Ginger contains antioxidants. These molecules help manage free radicals, which are compounds that can damage cells when their numbers grow too high.
It helps to lessen gastric flatulence, bloating, colic IBS, and poor digestion because it increases the digestive acids and secretions, thereby aiding the digestion of food and absorption of nutrients and their assimilation.
Blood Glucose Support
One study showed that ginger reduces fasting blood sugar for people with diabetes and increases HbAc1.
Reduces Arthritic Inflammation and Pain
Ginger is an excellent remedy for osteoarthritis, rheumatoid arthritis, or any form of rheumatism that includes muscle pain and soreness caused by exercise due to its anti-inflammatory qualities.
Cold Hands & Feet and Poor Circulation
Because of its stimulating and warming properties, Ginger can aid in treating to alleviate cold feet and hands because of improved blood flow to the extremities. Additionally, it can help in the treatment of Raynaud’s Disease.
You don’t have to worry about cramps! Ginger can aid in reducing the pain of menstrual dysmenorrhea spasmodically and is also taken for endometriosis because of its anti-inflammatory and analgesic properties.
Upper Respiratory Infections
Ginger is excellent for supporting the immune system in the fight against the common cold and other viral illnesses. It helps reduce the symptoms of nasal congestion, coughs, and sore throats.
Lung Disease and Infections
Asthma can be treated by ginger. These compounds aid in boosting the immune system, clear mucus, and ease inflammation in the airways.
If your head is hurting, it could be beneficial in relieving migraines and headaches due to its anti-inflammatory effects. Ginger can also help safeguard memory, enhance the brain’s function, and decrease brain injury, as evidenced in animal studies.
Ginger has been shown to protect against prostate, colorectal, and liver cancer.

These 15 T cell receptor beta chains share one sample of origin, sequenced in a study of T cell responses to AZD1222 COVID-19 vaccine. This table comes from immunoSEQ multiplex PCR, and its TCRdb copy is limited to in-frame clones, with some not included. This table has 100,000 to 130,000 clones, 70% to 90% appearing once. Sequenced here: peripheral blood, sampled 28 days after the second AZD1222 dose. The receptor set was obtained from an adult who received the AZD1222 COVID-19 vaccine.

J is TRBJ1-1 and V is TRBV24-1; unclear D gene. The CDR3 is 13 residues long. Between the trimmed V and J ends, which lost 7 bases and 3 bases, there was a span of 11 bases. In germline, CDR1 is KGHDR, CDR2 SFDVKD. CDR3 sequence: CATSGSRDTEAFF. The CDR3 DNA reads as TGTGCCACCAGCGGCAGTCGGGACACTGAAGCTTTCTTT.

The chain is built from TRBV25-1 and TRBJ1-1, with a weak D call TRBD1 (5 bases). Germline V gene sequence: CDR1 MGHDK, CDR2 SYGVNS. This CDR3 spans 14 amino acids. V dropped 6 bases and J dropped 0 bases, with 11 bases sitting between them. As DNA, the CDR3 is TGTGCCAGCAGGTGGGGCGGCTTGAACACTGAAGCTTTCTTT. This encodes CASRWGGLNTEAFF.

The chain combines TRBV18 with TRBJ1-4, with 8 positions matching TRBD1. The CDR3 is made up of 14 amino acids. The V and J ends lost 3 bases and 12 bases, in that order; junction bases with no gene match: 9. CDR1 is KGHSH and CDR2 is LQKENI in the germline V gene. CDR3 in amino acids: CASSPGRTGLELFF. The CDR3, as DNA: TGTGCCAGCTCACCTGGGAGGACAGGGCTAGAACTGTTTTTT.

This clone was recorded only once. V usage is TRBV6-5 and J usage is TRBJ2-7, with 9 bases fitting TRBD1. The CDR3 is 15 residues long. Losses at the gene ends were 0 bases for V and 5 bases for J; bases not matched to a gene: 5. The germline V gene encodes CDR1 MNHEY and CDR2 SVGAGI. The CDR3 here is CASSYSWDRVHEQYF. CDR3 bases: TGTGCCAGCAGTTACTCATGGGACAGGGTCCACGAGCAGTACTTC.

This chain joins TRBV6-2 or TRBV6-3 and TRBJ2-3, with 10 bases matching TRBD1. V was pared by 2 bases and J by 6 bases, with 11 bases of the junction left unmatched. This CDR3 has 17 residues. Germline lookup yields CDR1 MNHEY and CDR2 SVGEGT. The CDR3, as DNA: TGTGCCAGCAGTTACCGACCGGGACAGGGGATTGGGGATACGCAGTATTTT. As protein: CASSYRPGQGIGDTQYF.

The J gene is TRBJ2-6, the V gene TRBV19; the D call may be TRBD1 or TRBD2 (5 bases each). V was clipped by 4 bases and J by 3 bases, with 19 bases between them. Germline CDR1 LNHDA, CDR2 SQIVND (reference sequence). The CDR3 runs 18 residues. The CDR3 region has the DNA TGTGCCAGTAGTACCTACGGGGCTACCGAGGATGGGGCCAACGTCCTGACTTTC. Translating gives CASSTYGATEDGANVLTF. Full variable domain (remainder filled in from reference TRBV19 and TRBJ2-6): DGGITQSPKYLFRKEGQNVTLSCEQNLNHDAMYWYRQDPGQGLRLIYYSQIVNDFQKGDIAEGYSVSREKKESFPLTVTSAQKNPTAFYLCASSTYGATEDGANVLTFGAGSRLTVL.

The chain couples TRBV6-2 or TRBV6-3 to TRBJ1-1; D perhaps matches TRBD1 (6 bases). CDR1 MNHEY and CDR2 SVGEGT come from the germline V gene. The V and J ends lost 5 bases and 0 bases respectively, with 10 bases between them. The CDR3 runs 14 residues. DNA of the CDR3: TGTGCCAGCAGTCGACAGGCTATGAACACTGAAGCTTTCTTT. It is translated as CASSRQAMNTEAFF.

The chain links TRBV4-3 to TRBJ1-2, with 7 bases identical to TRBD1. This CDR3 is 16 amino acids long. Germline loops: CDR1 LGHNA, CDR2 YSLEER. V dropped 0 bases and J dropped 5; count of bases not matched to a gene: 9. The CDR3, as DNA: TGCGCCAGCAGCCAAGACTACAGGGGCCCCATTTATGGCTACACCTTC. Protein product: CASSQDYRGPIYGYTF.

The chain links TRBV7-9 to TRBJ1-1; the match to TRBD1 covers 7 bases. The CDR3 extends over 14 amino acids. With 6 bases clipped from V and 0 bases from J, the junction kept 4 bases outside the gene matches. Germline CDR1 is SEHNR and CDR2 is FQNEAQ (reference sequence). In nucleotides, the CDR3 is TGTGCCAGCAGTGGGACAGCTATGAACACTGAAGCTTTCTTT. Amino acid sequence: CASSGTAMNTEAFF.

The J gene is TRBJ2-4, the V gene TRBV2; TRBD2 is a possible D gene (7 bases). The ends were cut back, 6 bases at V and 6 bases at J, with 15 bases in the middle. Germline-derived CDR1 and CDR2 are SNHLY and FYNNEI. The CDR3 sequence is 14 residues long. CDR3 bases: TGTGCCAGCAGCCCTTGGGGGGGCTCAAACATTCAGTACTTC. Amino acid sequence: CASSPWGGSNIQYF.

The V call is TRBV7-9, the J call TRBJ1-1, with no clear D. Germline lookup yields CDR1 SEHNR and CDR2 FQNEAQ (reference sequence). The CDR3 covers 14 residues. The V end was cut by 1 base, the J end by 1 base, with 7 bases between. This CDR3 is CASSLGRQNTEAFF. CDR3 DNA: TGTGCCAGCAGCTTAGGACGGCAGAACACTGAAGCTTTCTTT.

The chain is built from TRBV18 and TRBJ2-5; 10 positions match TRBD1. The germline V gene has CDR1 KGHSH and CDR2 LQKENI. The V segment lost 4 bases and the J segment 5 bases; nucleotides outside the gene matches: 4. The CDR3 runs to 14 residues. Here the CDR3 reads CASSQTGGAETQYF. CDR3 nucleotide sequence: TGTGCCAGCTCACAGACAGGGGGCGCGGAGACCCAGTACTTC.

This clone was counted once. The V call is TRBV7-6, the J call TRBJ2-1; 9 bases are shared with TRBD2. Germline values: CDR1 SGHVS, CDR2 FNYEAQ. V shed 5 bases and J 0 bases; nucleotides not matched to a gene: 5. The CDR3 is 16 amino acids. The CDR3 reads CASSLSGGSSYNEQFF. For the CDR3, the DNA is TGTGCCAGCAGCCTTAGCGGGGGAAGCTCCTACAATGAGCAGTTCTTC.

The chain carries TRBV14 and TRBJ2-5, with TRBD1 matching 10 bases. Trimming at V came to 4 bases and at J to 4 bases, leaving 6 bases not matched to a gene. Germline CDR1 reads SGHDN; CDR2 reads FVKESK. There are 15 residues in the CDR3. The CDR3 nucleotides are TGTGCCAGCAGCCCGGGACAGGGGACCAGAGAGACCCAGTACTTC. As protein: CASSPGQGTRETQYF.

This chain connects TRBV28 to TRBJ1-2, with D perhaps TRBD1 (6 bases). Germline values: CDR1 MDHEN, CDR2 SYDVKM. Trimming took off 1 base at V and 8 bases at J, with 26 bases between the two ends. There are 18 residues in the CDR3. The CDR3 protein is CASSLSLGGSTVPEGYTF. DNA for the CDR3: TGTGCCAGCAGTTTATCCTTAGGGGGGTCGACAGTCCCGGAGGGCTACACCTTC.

Some animal studies show that ginger could hinder H.pylori stomach infections, which can decrease the incidence of cancers in the gastrointestinal tract, including gastric ulcers and stomach ulcers. Ginger also has the potential to fight against the bacteria that cause periodontal disease.
Multi-drug Resistance Pathogens
Ginger can have powerful anti-bacterial properties against multiple pathogens in the clinical setting and may be utilized to prevent drug-resistant microbial diseases.
Does Ginger Help Repair Leaky Gut?
What can we do with ginger to treat leaky gut? A leaky gut is usually caused by inflammation, deficiency of nutrients, or an improper acid-base balance. This causes an increase in intestinal permeability.
Ginger is believed to decrease irritation within the digestive tract, which can help reduce heartburn symptoms.
In addition to enhancing digestion processes and decreasing inflammation, ginger can help heal leaky gut.
How to Add More Ginger to Your Diet?
Ginger can be used in various forms, including fresh, dried, pickled, powdered, or candied. You can include it in your dishes, bone broth, and smoothies. It’s beautiful in stir-fry, sushi, mixed into dressing, seasoned with sweet vinegar, and utilized in baking. My favorite way to consume it is tea.
Ginger tea is a unique healing beverage and is the best method to integrate it into your diet that is healing your gut. It is possible to add additional spices, for example, cinnamon, to provide extra blood sugar support that can increase the sensitivity to insulin, or turmeric, which is rich in curcumin and gives an additional anti-inflammatory punch.
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How to Prepare an Anti-inflammatory Ginger Tea for Gut Health?
Making a healthy and fresh ginger tea is much easier than you think. Sipping warming ginger throughout the day offers numerous health benefits to the digestive system. This article will help you make the ginger tea to ensure that you can drink fresh ginger to heal your gut.
- Find organic, fresh ginger roots at the nearby health food retailer, farmer’s market, or grocery shop.
- Two” slices of freshly cut ginger and remove the skin. Put the entire piece of ginger into a bowl, or chop it up into the cups.
- Add 8-12 oz. of hot water that has been filtered. Allow 5 minutes to cool before drinking.
How Much Ginger Should You Have per Day?